E/M Modifiers: Defining Your Problem
A clear understanding of E/M modifiers ensures an accurate portrayal of services.
By Suzan Berman-Hvizdash, CPC, CPC-E/M, CPC-EDS
One can read the definitions for the words modifier and modify and have a pretty clear understanding as to what these two words mean. A better question is what do they mean for the health care community? If we apply the definitions above to our evaluation and management (E/M) services, the meanings of these two words become uncertain.
To make an E/M service “less extreme” or to “limit or restrict the meaning of” it doesn’t adequately represent what we are trying to do when we submit an E/M service to an insurance company. We usually tell them something more extreme or we want to illustrate a major change, not a minor change.
A Defining Moment
Modifiers 25 and 57, by definition, look very much alike. However, they tell two different stories to the payers.
Modifier 25 is appended to any E/M service when a “separately identifiable” evaluation and management service is provided by the same physician on the same day as a procedure. Exactly what does that mean? The Office of Inspector General (OIG) identifies the meaning of this modifier to be one that needs further investigation. The provider community doesn’t always understand the definition of this modifier and its use.
Consider the following scenario and the use of modifier 25:
A new patient is sent to a specialist’s office at the request of his PCP for the removal of several skin tags on his back. The patient is seen by the specialist and provides a brief history of the skin tags and the desire for their removal. They bother him when he’s dressing, they sometimes bleed, and they can become irritated by certain fabrics he wears. The examination is limited to the patient’s back and the skin tags. The specialist then prepares the patient for the procedure and removes the cyst. The specialist then bills a 99203-25 and 11200. The insurance company asks to see the notes for these services.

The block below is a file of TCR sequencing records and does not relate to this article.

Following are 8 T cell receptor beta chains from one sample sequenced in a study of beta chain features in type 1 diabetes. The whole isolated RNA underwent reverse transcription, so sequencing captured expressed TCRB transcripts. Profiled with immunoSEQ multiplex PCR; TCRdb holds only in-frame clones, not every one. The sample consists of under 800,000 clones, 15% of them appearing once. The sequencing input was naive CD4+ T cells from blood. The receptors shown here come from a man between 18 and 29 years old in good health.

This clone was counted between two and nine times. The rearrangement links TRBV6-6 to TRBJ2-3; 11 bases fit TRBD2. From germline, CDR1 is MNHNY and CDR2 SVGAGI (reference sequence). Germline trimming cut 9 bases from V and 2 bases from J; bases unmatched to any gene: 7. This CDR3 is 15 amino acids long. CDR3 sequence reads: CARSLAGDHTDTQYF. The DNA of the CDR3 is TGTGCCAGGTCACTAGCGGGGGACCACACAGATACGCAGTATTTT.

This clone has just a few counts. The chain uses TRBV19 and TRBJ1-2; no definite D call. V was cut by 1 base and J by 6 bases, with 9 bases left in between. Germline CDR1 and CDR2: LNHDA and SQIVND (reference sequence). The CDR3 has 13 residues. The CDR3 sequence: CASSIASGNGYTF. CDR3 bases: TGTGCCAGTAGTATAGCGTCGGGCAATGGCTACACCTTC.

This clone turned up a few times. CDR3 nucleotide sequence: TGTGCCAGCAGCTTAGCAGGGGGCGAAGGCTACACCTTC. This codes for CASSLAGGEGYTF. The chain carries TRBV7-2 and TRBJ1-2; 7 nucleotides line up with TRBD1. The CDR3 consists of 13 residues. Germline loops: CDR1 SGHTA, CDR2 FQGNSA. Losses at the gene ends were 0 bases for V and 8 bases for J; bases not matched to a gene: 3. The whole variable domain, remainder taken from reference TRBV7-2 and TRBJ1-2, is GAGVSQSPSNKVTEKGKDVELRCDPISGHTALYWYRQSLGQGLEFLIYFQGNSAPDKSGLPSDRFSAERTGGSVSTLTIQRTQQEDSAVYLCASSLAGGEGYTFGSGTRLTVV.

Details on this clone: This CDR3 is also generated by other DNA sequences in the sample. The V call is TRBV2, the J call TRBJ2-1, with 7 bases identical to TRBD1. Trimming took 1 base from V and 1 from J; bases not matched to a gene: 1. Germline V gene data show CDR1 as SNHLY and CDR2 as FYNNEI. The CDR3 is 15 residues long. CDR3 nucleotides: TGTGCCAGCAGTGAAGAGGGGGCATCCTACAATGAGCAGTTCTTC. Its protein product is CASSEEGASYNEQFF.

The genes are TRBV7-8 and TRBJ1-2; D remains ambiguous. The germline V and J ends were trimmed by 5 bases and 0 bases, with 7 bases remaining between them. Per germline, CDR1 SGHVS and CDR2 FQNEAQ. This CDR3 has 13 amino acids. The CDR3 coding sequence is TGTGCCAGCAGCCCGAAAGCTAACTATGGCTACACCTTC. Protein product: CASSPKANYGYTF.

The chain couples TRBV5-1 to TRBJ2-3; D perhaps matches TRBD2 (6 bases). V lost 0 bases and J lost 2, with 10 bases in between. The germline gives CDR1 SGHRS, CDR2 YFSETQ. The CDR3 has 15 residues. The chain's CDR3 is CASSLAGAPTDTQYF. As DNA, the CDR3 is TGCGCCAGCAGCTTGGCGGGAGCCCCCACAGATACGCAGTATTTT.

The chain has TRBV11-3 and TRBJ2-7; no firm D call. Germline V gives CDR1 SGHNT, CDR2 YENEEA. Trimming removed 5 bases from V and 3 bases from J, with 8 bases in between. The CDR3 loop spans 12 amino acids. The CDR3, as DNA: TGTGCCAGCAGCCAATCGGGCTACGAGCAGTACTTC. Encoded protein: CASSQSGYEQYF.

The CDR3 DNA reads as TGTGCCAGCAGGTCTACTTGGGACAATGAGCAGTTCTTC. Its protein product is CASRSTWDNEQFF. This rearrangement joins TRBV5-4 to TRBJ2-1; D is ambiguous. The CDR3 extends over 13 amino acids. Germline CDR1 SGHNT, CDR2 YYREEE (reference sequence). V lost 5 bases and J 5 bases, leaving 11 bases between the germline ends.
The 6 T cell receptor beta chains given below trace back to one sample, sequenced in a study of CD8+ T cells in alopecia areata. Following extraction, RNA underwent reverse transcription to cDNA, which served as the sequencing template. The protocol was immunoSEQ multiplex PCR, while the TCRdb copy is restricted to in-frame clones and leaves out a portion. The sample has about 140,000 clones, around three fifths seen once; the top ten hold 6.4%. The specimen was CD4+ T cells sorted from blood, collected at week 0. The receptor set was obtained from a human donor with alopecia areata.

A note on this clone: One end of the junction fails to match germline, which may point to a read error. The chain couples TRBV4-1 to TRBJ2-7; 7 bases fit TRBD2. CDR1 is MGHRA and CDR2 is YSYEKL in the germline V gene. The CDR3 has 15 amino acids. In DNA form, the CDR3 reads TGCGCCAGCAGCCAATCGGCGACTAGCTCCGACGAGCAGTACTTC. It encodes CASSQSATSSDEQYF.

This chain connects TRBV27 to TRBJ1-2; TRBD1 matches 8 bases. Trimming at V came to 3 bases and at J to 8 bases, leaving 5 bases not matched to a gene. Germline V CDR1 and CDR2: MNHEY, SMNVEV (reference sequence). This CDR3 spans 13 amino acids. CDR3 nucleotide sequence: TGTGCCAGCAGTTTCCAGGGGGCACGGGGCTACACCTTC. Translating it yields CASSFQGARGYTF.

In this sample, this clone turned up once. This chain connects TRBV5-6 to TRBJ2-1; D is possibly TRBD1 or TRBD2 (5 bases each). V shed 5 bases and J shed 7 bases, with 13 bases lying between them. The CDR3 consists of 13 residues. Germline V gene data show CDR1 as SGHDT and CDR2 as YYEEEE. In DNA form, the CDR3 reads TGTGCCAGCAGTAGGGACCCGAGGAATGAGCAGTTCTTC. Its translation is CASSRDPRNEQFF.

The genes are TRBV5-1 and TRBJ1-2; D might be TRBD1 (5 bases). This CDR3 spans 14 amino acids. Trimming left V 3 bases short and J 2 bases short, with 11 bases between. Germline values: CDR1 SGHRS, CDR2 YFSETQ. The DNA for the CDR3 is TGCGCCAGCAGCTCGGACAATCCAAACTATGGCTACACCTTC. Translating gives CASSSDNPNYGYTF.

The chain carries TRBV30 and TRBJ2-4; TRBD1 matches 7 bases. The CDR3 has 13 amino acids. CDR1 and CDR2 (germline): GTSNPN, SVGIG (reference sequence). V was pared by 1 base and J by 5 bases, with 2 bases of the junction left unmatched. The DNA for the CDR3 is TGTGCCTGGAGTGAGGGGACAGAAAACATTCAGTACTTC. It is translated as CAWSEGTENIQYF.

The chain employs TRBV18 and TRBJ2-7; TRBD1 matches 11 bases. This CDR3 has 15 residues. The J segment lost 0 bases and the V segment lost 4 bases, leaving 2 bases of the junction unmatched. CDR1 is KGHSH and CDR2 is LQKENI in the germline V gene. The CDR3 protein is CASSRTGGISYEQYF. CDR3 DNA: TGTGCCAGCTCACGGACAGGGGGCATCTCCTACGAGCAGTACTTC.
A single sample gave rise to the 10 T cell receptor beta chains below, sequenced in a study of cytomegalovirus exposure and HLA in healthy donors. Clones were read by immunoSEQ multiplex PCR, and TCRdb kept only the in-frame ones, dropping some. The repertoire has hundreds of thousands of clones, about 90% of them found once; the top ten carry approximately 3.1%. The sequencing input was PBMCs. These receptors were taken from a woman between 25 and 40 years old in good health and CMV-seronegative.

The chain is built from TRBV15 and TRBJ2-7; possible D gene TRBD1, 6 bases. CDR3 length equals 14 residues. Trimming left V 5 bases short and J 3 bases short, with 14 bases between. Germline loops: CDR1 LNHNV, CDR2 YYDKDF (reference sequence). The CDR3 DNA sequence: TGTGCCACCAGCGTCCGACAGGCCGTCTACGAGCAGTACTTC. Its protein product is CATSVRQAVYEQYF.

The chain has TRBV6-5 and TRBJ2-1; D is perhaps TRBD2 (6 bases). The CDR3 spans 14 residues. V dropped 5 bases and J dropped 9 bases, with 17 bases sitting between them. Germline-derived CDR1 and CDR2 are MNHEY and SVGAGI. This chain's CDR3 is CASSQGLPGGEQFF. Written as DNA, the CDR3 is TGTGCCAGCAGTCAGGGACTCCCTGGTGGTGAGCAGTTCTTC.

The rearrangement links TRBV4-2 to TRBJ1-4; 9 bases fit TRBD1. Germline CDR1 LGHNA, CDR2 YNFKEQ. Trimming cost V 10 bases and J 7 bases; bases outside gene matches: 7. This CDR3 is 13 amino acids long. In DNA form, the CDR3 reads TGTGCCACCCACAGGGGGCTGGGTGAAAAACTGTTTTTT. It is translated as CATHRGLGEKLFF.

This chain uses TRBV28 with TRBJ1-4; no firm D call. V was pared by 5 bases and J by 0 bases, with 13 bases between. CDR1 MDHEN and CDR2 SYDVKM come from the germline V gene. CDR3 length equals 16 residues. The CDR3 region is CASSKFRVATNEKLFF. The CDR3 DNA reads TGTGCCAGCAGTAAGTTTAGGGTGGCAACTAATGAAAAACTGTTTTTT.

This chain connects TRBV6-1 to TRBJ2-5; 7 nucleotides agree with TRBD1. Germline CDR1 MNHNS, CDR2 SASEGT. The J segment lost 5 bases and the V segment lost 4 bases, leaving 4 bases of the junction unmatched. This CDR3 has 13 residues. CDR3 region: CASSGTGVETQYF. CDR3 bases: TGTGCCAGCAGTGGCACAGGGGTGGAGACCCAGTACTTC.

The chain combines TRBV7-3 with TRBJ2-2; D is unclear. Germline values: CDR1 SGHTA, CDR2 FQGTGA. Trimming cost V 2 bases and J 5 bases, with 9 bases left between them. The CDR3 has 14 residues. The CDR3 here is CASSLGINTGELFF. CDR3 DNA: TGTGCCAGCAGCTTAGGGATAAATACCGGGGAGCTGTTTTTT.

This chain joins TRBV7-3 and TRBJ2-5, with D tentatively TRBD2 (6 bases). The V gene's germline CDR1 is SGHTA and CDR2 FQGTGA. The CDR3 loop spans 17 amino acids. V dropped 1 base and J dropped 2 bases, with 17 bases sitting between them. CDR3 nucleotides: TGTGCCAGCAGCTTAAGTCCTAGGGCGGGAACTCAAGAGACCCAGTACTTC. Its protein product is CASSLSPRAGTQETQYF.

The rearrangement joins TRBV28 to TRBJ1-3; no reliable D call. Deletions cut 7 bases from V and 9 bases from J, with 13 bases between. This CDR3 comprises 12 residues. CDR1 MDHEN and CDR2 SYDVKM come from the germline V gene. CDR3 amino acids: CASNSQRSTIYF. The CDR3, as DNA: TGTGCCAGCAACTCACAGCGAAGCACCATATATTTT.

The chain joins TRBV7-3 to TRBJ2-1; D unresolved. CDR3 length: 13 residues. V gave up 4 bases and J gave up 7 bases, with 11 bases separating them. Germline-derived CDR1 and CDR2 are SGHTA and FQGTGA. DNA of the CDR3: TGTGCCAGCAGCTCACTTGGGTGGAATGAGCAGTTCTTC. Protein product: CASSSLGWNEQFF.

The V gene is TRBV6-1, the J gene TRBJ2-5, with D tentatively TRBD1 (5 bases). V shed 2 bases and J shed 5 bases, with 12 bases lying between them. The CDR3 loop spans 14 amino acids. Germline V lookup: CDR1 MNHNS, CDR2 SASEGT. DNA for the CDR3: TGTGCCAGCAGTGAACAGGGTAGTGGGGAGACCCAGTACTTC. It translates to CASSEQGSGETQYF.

Was this billed correctly? Should the visit and the procedure have been billed?
The quick and easy answer is that the E/M service must be separately identifiable. The diagnosis may not be different than the one submitted for the procedure, but it should be clear from the documentation that the visit can stand on its own. Each procedure has within its reimbursement structure a brief visit. The visit illustrated above appears to represent only the visit inherent to the procedure and not a separately identifiable visit. The only service that should be billed by the specialist’s office is the 11200.
Modifier 57 is used when a patient is seen prior to a surgery (with a 90 day global period) within one calendar day. An example of this is when a patient is seen in the Emergency Room and, during the extensive consultation, it’s determined that the patient needs surgery within the next calendar day. Both the surgery determination visit and the surgery itself could be reimbursable if modifier 57 is applied to the E/M service.
Consider the following example and use of modifier 57:
A general surgeon is consulted to the ER for abdominal pain. The patient is interviewed in depth, a complete exam is done, labs and CT scans are reviewed, and a discussion occurs between the ER physician and the general surgeon. During this visit, the general surgeon determines the patient will need to undergo a laporscopic cholecystectomy. All of this is well documented by the general surgeon. The surgeon bills for the consultation (99254) with modifier 57 appended. The cholecystectomy is billed (47562).
Looking at that same patient, with the laporscopic cholecystectomy is being seen post operative day three (3) for possible discharge by the general surgeon.
She is expressing continued pain in her abdomen that she believes is not at all related to the surgical wound. A thorough examination of the patient and continued questioning leads the surgeon to think the patient may also have appendicitis. He orders a follow-up CT scan and additional lab tests to further diagnose this new problem.
A welcome sight for this situation is modifier 24. This visit turned out to be unrelated to the surgery and the discharge wasn’t planned at this point. There is new pain. There is a new diagnosis. The surgeon, in taking care of this new problem, should clearly illustrate within the body of his note that this is a new problem and unrelated to the surgery that took place three days ago. Once the documentation clearly states this, modifier 24 can be appended to the subsequent hospital visit code (99231-99233).
Modifier 24 could not be added if the pain was related to the surgical incision, or at all involved in routine post-operative situations. Medicare goes further in stating that any post-operative complication related to the surgery isn’t billable unless it’s a return to the Operative Suite (78 modifiers, not discussed here). Checking with your top payers may glean additional information about this requirement — as some payers will not allow for routine post-operative care, but will allow more extensive issues submitted for consideration.
In conclusion, 24, 25, and 57 are certainly the most helpful E/M modifiers. But, in the same vein, they are also the three misunderstood modifiers. With a vivid picture of when you should use these modifiers, it is logical as to how they can benefit the physicians while accurately portraying services to insurance companies.
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